An interesting collage can be found in the Zbigniew Herbert archives at the National Library in Warsaw. Most likely Herbert made it in December 1991. He glued his own photograph onto a picture he cut out of a newspaper which depicted the signatories of the Białowieża Treaty which led to the dismantling of the Soviet Union. The photograph included such figures as Leonid Kravchuk, Stanislav Shushkevich and Boris Yeltsin. They were the leaders of the Ukrainian, Belarusian and Russian Soviet republics, respectively. In the photograph they were depicted as if they were posing for the camera after signing the document, applauding each other.

September 1, 2018 - Walery Butewicz

A nomadic writer

What interested Herbert the most were diversity and human beings. To understand them he was constantly deepening his knowledge, travelled to many places, all to experience different cultures and meet new people.

Zbigniew Herbert wrote many collections of poems and essays. Yet, there is one book that he never wrote, even though he should have. Or maybe he wrote such a book, but not literally. Not as a titled volume, but as many single pages. As a matter of fact, he was fully aware that many of his anthropological and sociological texts remained in drafts and excerpts. In his 1965 essay titled “Mr Montaigne’s journey to Italy” which was published in Tygodnik Powszechny a year later he admitted: “When a moment comes that my body will have only enough strength to fix the pillow under the head, I will have no choice but write a large piece of work, that is a book and not a collection of drafts, which will be titled: Introduction to the theory of journey.”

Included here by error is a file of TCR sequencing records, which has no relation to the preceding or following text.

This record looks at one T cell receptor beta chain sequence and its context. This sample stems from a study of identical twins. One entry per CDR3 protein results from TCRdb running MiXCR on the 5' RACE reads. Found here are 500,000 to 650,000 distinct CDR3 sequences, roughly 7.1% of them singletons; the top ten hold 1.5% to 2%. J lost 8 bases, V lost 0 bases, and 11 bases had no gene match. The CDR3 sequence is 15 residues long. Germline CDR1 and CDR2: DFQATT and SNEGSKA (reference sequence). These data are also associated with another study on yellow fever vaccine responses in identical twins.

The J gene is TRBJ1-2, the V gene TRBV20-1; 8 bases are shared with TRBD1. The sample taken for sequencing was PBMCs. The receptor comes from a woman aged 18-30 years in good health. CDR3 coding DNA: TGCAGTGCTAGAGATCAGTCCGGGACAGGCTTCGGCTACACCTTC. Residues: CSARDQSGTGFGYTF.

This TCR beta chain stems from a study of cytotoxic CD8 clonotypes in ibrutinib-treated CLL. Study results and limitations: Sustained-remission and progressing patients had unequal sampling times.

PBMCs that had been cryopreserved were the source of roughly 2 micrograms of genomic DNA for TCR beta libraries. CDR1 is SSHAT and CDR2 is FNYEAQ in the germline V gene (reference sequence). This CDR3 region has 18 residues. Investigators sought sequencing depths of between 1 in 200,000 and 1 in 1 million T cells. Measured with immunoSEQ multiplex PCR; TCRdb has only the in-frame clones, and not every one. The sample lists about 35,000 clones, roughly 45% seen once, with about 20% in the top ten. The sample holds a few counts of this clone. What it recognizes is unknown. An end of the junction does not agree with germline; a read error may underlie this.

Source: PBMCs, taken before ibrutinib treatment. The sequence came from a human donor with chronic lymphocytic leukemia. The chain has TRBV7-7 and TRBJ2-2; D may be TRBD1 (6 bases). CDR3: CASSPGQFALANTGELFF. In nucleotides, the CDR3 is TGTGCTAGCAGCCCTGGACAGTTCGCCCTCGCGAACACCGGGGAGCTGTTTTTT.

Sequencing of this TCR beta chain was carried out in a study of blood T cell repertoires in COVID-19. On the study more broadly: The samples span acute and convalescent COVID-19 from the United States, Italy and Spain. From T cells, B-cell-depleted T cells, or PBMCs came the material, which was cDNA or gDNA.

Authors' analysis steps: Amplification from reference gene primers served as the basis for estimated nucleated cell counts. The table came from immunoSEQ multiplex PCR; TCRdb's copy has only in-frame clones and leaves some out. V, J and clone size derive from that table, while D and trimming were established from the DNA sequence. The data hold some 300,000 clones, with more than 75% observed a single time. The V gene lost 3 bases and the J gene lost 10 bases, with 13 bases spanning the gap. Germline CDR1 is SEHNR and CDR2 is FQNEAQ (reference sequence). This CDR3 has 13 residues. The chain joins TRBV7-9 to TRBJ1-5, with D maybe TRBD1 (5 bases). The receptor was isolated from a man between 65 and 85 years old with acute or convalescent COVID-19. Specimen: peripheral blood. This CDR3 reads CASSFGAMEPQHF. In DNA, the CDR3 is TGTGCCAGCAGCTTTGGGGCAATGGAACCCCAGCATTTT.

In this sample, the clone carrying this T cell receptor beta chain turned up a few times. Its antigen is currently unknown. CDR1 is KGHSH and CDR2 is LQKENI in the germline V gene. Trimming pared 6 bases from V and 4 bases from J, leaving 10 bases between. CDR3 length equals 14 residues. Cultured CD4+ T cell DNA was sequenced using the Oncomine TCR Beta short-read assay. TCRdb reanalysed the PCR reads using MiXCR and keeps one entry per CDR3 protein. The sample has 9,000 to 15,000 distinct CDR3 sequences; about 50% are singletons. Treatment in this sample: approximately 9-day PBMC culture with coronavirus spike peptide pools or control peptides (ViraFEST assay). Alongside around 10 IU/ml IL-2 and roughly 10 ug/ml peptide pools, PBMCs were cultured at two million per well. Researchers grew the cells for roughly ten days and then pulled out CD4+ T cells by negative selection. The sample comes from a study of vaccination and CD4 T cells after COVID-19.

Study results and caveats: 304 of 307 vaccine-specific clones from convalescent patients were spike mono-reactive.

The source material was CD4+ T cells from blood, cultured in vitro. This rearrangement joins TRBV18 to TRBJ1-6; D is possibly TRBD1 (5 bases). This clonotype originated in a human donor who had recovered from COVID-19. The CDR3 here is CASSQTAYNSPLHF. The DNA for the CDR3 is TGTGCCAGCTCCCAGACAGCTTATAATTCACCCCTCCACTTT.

September 1, 2018 - Kinga Gajda

Rediscovering a Jewish Wrocław

The oldest piece of evidence of Jewish material culture in Wrocław goes back as early as 1203. Jewish life flourished there until it was brutally destroyed by the Holocaust. It was reduced further by post-war emigration and the infamous March of 1968 which pushed the majority of Jewish residents out of Poland. Some of them returned after 1989 and are now reviving the Jewish community. Thus, you can hear Jewish prayers in Wrocław today.

Wrocław is an extraordinary city. Its uniqueness lies not only in its charm, vitality and openness, but its extraordinary history, which is part of the history of Poland, the Czech Republic, Germany and Austria. It is also the capital of Silesia, a region where the European East and West meet, diffusing, enriching and inspiring one another. It is also a city where the memory of previous identities was often erased – as it did not serve the new nationalist, exclusiveness, which would doom the city’s past for centuries of silence and falsehood. Such was the case in Germany during the time of Bismarck and even more during the period of communist Poland.

September 1, 2018 - Aleksander Gleichgewicht

A welcome addition to North Caucasus scholarship

A review of From Conquest to Deportation: The North Caucasus under Russian Rule. By: Jeronim Perovic. Publisher: Oxford University Press. Oxford, United Kingdom, 2018.

September 1, 2018 - Neil Hauer